Friday, July 08, 2005
Questions grow on London bombing
I'm sorry that with my limited resources I can't find the video for you (if someone can, please send me the link), but I have a timeline from the Australian Herald Sun—
- 8.49am (GMT): An incident on the train line between Liverpool Street and Aldgate is reported to British Transport Police.
- 9.15am: Media reports emergency services called to London's Liverpool Street station after an explosion.
- 9.24am: Police say the incident was possibly caused by a collision between two trains, a power cut or a power cable exploding. Police report "walking wounded".
- 9.33am: Passengers told that all underground train services are being suspended because of a power fault across the network.
- 9.33am: Reports of another incident at Edgware Road station.
- 9.40am: Police say power surge incidents have occurred on Aldgate, Edgware Road, King's Cross, Old Street and Russell Square stations.
- 10.02am: Scotland Yard says it is dealing with a "major incident".
- 10.09am: Witness Christina Lawrence, who was on a train leaving King's Cross, tells BBC: "There was a loud bang in the tunnel and the train just stopped and all of a sudden it was filled with black, gassy smoke and we couldn't breathe."
- 10.14am: A witness says that a bus has been ripped apart in an explosion in central London.
- 10.21am: Scotland Yard reports "multiple explosions".
- 10.23am: Police confirm an explosion on a bus in Tavistock Place.
- 10.25am: The BBC's Andrew Marr, with Prime Minister Tony Blair in Scotland, says the PM is "still unsure" whether the explosions are a terrorist attack.
- 10.53am: Home Secretary Charles Clarke makes a statement outside Downing Street about "dreadful incidents" causing "terrible injuries". He says Mr Blair has been informed and advises the public not to make unnecessary journeys.
- 11.18am: London's Metropolitan Police Commissioner Sir Ian Blair tells the BBC he knows of "about six explosions", one on a bus and the others at train stations.
- 11.26am: The president of the European Parliament, Josep Borrell, blames terrorism for a "co-ordinated series of attacks".
This, of course, immediately puts into question the assertion that the Israeli embassy was alerted after the first explosion. What was the notification? That there had been an explosion caused by a power surge?
The second issue raised by the timeline is the level of ineptness and unpreparedness. That the London Transport Police had no way to distinguish between a bomb and a power surge is simply incredible.
The third issue is the parallel with the timeline of 9/11 wherein authorities failed to act on information they already had to prevent the second attack on the World Trade Center and on the Pentagon. The media are comparing this event with the Madrid bombings when they should be comparing it with 9/11.
The fourth issue is what the loss of liberty that the British have already suffered—and which the British government is in the process of augmenting—has done to make the British public safer.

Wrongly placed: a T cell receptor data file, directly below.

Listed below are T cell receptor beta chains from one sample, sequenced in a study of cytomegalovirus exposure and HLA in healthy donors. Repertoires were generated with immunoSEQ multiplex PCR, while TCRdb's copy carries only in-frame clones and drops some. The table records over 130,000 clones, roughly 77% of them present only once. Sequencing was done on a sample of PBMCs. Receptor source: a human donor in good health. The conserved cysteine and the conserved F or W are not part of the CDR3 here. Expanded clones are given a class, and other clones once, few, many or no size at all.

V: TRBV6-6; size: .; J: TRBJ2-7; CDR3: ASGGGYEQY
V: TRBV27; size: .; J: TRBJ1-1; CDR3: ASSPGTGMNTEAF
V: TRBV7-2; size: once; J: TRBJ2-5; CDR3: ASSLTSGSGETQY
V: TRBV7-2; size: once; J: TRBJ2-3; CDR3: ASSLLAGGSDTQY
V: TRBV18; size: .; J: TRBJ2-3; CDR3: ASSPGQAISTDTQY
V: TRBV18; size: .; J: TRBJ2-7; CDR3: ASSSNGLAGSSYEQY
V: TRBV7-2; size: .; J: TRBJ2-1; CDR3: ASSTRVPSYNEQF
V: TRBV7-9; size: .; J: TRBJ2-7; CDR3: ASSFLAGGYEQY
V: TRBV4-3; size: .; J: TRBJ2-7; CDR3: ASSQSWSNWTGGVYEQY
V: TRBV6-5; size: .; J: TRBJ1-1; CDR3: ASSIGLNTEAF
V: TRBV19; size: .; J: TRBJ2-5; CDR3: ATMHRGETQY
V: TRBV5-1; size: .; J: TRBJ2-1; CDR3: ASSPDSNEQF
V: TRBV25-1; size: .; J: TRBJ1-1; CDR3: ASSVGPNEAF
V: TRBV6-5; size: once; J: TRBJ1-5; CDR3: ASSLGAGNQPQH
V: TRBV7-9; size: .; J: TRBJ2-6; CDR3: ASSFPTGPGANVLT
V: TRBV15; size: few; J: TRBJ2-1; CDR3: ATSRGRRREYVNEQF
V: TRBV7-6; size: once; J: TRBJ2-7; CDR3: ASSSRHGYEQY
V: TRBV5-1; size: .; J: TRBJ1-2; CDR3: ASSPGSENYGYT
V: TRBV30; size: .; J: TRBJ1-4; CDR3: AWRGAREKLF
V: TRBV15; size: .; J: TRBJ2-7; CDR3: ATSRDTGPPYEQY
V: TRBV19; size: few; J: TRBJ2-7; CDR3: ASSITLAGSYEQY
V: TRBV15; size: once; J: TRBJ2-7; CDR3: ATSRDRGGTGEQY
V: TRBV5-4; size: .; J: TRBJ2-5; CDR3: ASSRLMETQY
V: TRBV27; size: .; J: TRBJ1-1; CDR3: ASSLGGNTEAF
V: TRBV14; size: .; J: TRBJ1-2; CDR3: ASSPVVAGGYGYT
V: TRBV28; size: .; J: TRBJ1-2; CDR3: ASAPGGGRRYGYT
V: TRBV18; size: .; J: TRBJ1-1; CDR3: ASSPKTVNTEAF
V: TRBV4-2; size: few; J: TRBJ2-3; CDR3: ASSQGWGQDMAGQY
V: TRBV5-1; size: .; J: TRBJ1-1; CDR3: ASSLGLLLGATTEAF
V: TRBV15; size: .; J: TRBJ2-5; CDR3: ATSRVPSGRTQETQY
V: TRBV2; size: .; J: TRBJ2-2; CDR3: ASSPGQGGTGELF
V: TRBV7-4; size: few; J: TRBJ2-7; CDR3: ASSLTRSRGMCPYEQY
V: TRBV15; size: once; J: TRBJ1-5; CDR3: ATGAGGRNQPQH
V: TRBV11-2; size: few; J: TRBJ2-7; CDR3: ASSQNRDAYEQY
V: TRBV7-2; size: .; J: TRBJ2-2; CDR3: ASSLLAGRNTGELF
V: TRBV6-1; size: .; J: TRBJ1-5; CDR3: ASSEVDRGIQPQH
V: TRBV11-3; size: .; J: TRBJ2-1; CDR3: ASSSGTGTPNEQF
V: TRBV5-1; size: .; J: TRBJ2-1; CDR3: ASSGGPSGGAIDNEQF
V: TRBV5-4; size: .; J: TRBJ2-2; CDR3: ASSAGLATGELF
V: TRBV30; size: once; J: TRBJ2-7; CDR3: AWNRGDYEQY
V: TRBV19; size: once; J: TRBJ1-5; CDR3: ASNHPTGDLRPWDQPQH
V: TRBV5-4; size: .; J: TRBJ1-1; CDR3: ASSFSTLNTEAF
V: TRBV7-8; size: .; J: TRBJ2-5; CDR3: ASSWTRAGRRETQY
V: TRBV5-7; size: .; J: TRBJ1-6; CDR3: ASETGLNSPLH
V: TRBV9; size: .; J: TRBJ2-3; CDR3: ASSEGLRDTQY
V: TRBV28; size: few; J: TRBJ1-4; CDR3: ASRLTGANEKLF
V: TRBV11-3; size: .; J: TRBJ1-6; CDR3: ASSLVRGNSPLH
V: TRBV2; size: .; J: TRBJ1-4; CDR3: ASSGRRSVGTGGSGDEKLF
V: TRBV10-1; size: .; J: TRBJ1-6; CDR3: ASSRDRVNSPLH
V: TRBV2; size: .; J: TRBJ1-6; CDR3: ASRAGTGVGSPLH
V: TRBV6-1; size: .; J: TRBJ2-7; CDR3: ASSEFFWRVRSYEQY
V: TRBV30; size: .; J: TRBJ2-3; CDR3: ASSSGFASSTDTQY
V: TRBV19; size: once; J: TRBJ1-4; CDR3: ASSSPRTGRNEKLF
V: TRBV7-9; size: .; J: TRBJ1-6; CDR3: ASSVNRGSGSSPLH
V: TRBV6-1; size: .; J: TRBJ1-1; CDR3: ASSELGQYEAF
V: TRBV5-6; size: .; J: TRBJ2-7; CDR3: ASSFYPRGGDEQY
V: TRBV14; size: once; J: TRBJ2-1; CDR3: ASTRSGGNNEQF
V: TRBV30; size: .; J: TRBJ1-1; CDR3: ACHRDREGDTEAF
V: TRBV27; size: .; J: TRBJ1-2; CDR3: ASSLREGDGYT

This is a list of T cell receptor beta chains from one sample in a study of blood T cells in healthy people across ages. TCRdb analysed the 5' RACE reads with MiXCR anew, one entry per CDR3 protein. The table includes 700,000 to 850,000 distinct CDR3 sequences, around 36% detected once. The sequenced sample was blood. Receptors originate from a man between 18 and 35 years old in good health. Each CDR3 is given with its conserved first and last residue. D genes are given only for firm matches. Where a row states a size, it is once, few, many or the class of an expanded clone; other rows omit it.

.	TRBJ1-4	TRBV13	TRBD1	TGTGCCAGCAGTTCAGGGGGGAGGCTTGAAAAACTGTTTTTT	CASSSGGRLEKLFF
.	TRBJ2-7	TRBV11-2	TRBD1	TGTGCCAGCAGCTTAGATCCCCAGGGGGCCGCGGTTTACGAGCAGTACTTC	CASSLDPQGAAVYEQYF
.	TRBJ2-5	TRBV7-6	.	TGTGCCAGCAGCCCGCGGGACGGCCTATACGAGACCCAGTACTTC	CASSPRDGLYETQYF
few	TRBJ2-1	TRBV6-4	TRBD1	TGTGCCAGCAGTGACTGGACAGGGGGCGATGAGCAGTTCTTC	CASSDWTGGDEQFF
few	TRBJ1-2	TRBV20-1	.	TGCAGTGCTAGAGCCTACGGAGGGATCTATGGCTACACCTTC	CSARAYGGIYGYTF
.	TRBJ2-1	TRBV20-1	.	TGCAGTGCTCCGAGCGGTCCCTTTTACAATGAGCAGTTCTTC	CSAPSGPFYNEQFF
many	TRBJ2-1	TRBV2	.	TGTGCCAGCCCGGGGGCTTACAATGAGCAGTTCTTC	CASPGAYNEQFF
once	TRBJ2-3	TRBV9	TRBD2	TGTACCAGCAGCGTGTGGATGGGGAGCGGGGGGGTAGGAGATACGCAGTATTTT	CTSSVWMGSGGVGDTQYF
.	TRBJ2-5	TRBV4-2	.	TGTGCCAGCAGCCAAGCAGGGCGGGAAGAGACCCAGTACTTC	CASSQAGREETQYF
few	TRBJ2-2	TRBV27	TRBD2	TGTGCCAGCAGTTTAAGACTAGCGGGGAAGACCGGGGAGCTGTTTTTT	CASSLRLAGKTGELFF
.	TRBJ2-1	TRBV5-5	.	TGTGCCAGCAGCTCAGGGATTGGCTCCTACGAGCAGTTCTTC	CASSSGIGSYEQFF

7/9/05 3:40 pm
In the continuing revision of what transpired and when, Canadian CTV reported today that
The three bombs that struck the London subway system last week blew up nearly simultaneously, police said, as families of the missing continued their search.
Deputy Assistant Commissioner Brian Paddick said the bombs in the subway system exploded starting at about 8:50 a.m. local time Thursday, revising earlier accounts that the Underground bombs detonated within a 26-minute span.
"A slightly different picture has emerged around the timing of the incidents," Deputy Paddick said Saturday at a news conference.
"It would appear now that all three bombs on the London Underground system went off within seconds of each other."
The synchronization suggests that the explosives used in the attack were triggered using timing devices, not suicide bombers, although authorities have not ruled that out.
"It is high explosive," Paddick said. "That would tend to suggest that it is not homemade explosive, but whether it is military explosive, whether it's commercial explosive, whether it's plastic explosive, we don't want to say at this stage."
If the simultaneity of the explosions is true, it would render moot any question of whether the police were quick enough in identifying a bomb attack in the present instance. But if they truly thought the events could have been caused by a power surge, it would seem vital to develop a system of detection that can distinguish between a bomb and an electrical malfunction.
While officials are inclined toward a theory of timed explosions in the Underground, there are rumors of a suicide bomber on the bus—
There are reports that British security officials may have recovered the body of one of the bombers, though this has not yet been confirmed.
Eyewitness accounts say after the driver of the double-decker bus announced that the bus was being rerouted because of police activity, someone was seen on the upper deck fiddling with a bag.
"Everybody is standing face-to-face, and this guy kept dipping into this bag," Richard Jones of Berkshire, west of London, told the British Broadcasting Corp.
Shortly after that, say the witnesses, the explosion went off.
According to [Alex] Standish, [editor of Jane's Intelligence Digest], the man may have intended to leave his bomb on the subway, but was unable to board because the system had already been shut down. The man may have gotten on a bus instead and detonated the package sooner than he meant to.
A note on rail tickets and timers (7/19/05)
How to drive conspiracy theorists mad... (7/8/05)
Dirty propaganda in a "Dirty War" (updated) (2/24/05)